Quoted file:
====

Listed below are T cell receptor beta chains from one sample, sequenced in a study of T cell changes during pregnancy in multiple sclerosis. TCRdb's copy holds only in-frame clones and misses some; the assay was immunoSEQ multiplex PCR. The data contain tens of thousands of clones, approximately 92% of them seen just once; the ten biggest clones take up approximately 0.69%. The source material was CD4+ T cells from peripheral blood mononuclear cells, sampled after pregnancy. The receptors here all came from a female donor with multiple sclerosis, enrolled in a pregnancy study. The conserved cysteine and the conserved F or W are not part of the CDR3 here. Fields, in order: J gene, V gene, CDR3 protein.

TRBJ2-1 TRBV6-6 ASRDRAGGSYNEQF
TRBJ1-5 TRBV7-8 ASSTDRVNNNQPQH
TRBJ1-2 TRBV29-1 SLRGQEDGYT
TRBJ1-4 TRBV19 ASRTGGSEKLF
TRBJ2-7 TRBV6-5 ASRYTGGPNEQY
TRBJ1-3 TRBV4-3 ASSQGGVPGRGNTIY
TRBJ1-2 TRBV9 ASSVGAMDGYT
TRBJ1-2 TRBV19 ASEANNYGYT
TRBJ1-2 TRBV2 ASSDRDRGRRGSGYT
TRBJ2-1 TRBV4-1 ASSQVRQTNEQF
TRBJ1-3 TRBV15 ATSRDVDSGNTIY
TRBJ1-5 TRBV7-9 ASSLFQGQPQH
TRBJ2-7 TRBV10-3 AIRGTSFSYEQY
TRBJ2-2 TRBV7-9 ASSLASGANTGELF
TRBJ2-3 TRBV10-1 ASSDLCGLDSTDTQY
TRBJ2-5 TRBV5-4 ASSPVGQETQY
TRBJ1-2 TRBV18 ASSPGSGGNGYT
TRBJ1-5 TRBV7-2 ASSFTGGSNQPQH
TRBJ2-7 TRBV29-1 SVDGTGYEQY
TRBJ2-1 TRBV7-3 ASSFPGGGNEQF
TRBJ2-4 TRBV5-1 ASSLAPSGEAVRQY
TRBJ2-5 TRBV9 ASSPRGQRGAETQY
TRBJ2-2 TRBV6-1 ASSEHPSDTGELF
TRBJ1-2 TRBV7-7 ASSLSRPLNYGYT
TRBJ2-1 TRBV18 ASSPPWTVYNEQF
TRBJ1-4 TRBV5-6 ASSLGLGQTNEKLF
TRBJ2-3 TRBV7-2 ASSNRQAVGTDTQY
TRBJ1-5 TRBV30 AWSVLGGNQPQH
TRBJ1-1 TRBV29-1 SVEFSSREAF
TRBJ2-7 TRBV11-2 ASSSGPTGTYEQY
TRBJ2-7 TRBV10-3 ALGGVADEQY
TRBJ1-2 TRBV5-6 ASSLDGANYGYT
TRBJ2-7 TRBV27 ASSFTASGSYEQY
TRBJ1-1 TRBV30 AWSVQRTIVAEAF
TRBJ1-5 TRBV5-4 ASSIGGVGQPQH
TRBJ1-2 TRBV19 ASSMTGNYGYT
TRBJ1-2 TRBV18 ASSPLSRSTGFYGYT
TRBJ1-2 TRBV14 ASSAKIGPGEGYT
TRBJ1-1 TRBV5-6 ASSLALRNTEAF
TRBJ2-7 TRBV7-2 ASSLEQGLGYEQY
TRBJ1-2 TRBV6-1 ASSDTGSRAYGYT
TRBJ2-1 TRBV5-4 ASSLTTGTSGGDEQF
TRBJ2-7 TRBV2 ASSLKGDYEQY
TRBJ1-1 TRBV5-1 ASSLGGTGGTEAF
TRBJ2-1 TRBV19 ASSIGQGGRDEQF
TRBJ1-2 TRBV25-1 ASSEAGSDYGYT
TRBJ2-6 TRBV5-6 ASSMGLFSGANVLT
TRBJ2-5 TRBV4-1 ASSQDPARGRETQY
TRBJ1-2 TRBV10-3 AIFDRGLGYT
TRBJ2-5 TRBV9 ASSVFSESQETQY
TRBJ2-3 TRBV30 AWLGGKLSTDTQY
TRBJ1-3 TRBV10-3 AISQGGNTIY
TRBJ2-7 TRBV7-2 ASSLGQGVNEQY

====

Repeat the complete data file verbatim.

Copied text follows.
Listed below are T cell receptor beta chains from one sample, sequenced in a study of T cell changes during pregnancy in multiple sclerosis. TCRdb's copy holds only in-frame clones and misses some; the assay was immunoSEQ multiplex PCR. The data contain tens of thousands of clones, approximately 92% of them seen just once; the ten biggest clones take up approximately 0.69%. The source material was CD4+ T cells from peripheral blood mononuclear cells, sampled after pregnancy. The receptors here all came from a female donor with multiple sclerosis, enrolled in a pregnancy study. The conserved cysteine and the conserved F or W are not part of the CDR3 here. Fields, in order: J gene, V gene, CDR3 protein.

TRBJ2-1 TRBV6-6 ASRDRAGGSYNEQF
TRBJ1-5 TRBV7-8 ASSTDRVNNNQPQH
TRBJ1-2 TRBV29-1 SLRGQEDGYT
TRBJ1-4 TRBV19 ASRTGGSEKLF
TRBJ2-7 TRBV6-5 ASRYTGGPNEQY
TRBJ1-3 TRBV4-3 ASSQGGVPGRGNTIY
TRBJ1-2 TRBV9 ASSVGAMDGYT
TRBJ1-2 TRBV19 ASEANNYGYT
TRBJ1-2 TRBV2 ASSDRDRGRRGSGYT
TRBJ2-1 TRBV4-1 ASSQVRQTNEQF
TRBJ1-3 TRBV15 ATSRDVDSGNTIY
TRBJ1-5 TRBV7-9 ASSLFQGQPQH
TRBJ2-7 TRBV10-3 AIRGTSFSYEQY
TRBJ2-2 TRBV7-9 ASSLASGANTGELF
TRBJ2-3 TRBV10-1 ASSDLCGLDSTDTQY
TRBJ2-5 TRBV5-4 ASSPVGQETQY
TRBJ1-2 TRBV18 ASSPGSGGNGYT
TRBJ1-5 TRBV7-2 ASSFTGGSNQPQH
TRBJ2-7 TRBV29-1 SVDGTGYEQY
TRBJ2-1 TRBV7-3 ASSFPGGGNEQF
TRBJ2-4 TRBV5-1 ASSLAPSGEAVRQY
TRBJ2-5 TRBV9 ASSPRGQRGAETQY
TRBJ2-2 TRBV6-1 ASSEHPSDTGELF
TRBJ1-2 TRBV7-7 ASSLSRPLNYGYT
TRBJ2-1 TRBV18 ASSPPWTVYNEQF
TRBJ1-4 TRBV5-6 ASSLGLGQTNEKLF
TRBJ2-3 TRBV7-2 ASSNRQAVGTDTQY
TRBJ1-5 TRBV30 AWSVLGGNQPQH
TRBJ1-1 TRBV29-1 SVEFSSREAF
TRBJ2-7 TRBV11-2 ASSSGPTGTYEQY
TRBJ2-7 TRBV10-3 ALGGVADEQY
TRBJ1-2 TRBV5-6 ASSLDGANYGYT
TRBJ2-7 TRBV27 ASSFTASGSYEQY
TRBJ1-1 TRBV30 AWSVQRTIVAEAF
TRBJ1-5 TRBV5-4 ASSIGGVGQPQH
TRBJ1-2 TRBV19 ASSMTGNYGYT
TRBJ1-2 TRBV18 ASSPLSRSTGFYGYT
TRBJ1-2 TRBV14 ASSAKIGPGEGYT
TRBJ1-1 TRBV5-6 ASSLALRNTEAF
TRBJ2-7 TRBV7-2 ASSLEQGLGYEQY
TRBJ1-2 TRBV6-1 ASSDTGSRAYGYT
TRBJ2-1 TRBV5-4 ASSLTTGTSGGDEQF
TRBJ2-7 TRBV2 ASSLKGDYEQY
TRBJ1-1 TRBV5-1 ASSLGGTGGTEAF
TRBJ2-1 TRBV19 ASSIGQGGRDEQF
TRBJ1-2 TRBV25-1 ASSEAGSDYGYT
TRBJ2-6 TRBV5-6 ASSMGLFSGANVLT
TRBJ2-5 TRBV4-1 ASSQDPARGRETQY
TRBJ1-2 TRBV10-3 AIFDRGLGYT
TRBJ2-5 TRBV9 ASSVFSESQETQY
TRBJ2-3 TRBV30 AWLGGKLSTDTQY
TRBJ1-3 TRBV10-3 AISQGGNTIY
TRBJ2-7 TRBV7-2 ASSLGQGVNEQY